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Is 300 Words the Minimum for Blogs?

Is it 50 Words or 300 Words or Even 1200 Words?

Is 300 words actually the minimum? We find this question being asked by clients all of the time, so we wanted to make an attempt at dispelling industry myths, while comparing best practices to how content is crawled by Google.

Let’s first look at the most basic question, which is the title of this Article, being (50 words) “Is 300 Words the Minimum for Blogs?”. The answer is absolutely not. There is no minimum word count for crawling purposes, but please don’t stop reading here, as you will want to see the remainder of the article. We promise.

Content versus Crawl. Which came first, the chicken or the egg?

Here’s where we are going to go sideways (100 words) from our industries perspective. The word around our industry, is to write content for user experience, which we completely agree with. However, if the content isn’t crawled in a manner which promotes ranking, noone will ever see what you’ve written.

Keyword difficulty, monthly search volume, and traffic are (150 words) all very important aspect of why we write blogs and use keywords to get found in search. By using supporting keywords, we are increasing our chances of being ranked for not only our focus keyword, but the supporting keywords we use to identify and support our focus keyword. (200 words) Please take a close look at the picture below, as it relates to this article.

As you can see in the picture above, we are looking to create a relevant article around 300 words, but there is also an opportunity to provide supporting keywords, which will help us (250 words) rank for our focus word “300 words”, but could also drive traffic for the supporting terms of how much is 300 words, or 300 words example. By including these supporting keywords, we are increasing our potential traffic volume to our website and more specifically our blog article. It’s also (300 words) VERY important to note, that even this article has not conveyed enough “user experience” to be complete, even though we have surpassed our 300 word count. It’s also important to note that we shouldn’t use all of the keywords in the picture above, as all the keywords listed (350 words) aren’t necessarily relevant to this article, which would essentially increase bounce rate, lowering trust rank of this post.  Neil Patel, over at Quicksprout has an interesting article regarding word counts, so we’ll include a link to his article here, because we need collaborating proof links to maximize our (400 words) SEO for this article. We have to assume our readers want to compare notes from similar articles to build the authority of our content.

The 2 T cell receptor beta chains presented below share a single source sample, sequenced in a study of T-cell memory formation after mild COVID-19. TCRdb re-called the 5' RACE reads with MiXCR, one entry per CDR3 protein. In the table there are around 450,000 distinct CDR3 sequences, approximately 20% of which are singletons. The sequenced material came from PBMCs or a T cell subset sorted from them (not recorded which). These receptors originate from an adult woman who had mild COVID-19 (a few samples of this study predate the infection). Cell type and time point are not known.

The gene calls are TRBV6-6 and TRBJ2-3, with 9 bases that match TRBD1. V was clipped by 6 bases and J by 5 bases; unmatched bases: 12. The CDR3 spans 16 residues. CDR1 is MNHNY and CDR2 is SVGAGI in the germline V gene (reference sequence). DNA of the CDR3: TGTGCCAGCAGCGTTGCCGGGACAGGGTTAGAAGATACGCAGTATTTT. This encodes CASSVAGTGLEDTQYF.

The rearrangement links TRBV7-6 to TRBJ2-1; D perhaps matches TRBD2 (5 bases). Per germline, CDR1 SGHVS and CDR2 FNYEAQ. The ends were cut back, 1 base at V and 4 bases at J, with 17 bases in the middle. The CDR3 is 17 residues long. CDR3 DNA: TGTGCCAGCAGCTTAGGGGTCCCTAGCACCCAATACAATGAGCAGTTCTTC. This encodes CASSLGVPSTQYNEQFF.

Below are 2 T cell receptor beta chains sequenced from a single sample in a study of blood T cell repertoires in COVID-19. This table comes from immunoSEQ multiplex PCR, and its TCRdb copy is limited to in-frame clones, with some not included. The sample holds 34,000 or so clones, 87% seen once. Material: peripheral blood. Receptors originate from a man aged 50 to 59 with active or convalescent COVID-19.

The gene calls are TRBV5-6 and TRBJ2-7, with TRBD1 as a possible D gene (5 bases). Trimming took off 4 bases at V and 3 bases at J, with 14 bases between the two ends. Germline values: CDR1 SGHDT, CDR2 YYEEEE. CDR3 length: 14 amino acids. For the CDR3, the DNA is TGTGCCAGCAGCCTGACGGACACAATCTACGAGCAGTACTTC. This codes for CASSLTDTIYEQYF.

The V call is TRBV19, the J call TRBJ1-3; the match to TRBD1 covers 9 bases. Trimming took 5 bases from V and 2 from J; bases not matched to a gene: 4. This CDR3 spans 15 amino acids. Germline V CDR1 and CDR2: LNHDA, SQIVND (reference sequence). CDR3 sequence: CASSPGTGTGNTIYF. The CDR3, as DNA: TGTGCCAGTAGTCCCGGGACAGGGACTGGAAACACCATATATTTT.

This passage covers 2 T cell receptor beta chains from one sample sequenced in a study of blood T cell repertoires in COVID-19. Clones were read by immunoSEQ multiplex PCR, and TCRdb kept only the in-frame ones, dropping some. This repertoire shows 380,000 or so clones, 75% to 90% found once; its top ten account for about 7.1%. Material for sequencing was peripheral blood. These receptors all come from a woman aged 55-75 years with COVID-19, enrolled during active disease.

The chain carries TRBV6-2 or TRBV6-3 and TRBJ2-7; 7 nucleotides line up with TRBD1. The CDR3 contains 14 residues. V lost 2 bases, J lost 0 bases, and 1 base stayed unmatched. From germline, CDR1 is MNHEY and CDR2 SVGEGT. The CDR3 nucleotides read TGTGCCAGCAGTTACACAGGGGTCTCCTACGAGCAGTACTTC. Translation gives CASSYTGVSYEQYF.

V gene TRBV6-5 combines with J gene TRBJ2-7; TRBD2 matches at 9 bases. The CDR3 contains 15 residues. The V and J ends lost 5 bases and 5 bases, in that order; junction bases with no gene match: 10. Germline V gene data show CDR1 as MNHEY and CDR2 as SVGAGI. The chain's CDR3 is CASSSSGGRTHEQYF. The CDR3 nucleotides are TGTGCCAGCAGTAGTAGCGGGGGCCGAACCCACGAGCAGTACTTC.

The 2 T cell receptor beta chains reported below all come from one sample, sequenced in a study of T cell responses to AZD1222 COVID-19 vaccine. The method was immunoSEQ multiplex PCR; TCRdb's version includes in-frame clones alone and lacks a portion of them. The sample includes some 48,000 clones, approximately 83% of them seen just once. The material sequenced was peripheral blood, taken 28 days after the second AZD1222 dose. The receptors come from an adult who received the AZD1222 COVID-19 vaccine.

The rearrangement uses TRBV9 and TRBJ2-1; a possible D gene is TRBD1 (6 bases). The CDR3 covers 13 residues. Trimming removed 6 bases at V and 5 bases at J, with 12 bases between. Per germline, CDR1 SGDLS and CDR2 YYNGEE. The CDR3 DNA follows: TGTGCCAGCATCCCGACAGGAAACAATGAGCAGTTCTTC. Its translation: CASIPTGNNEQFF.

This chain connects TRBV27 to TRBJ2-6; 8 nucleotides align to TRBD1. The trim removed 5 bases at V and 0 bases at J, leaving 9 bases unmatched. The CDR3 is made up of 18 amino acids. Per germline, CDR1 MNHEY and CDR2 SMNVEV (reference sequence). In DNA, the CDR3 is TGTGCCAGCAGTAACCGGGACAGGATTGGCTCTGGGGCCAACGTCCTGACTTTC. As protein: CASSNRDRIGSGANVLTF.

We will restate this very important factor in ranking and search, because it needs to be restated and practiced by everyone wanting to create (450 words) a digital footprint. You MUST create keyword filled content, in order to be ranked in search, which drives traffic to your content and website. There are simply no exceptions to the rule. If you are not writing content that people are looking for, noone will engage with your (500 words) brand, thus decreasing your opportunity to build brand presence. If we wrote this article, based on the focus keyword of “300 words example”, we could expect no more than 40 visitors per month to read our content. However, by writing this article with a focus keyword of “300 words” (550 words) , we can expect to engage up to 1700 visitors on a monthly basis. The more people who read and consume your content, the better likelyhood they will share your content with others, leading more people to your website, driving referral traffic.

Keeping Your Keywords Relevant to Your Content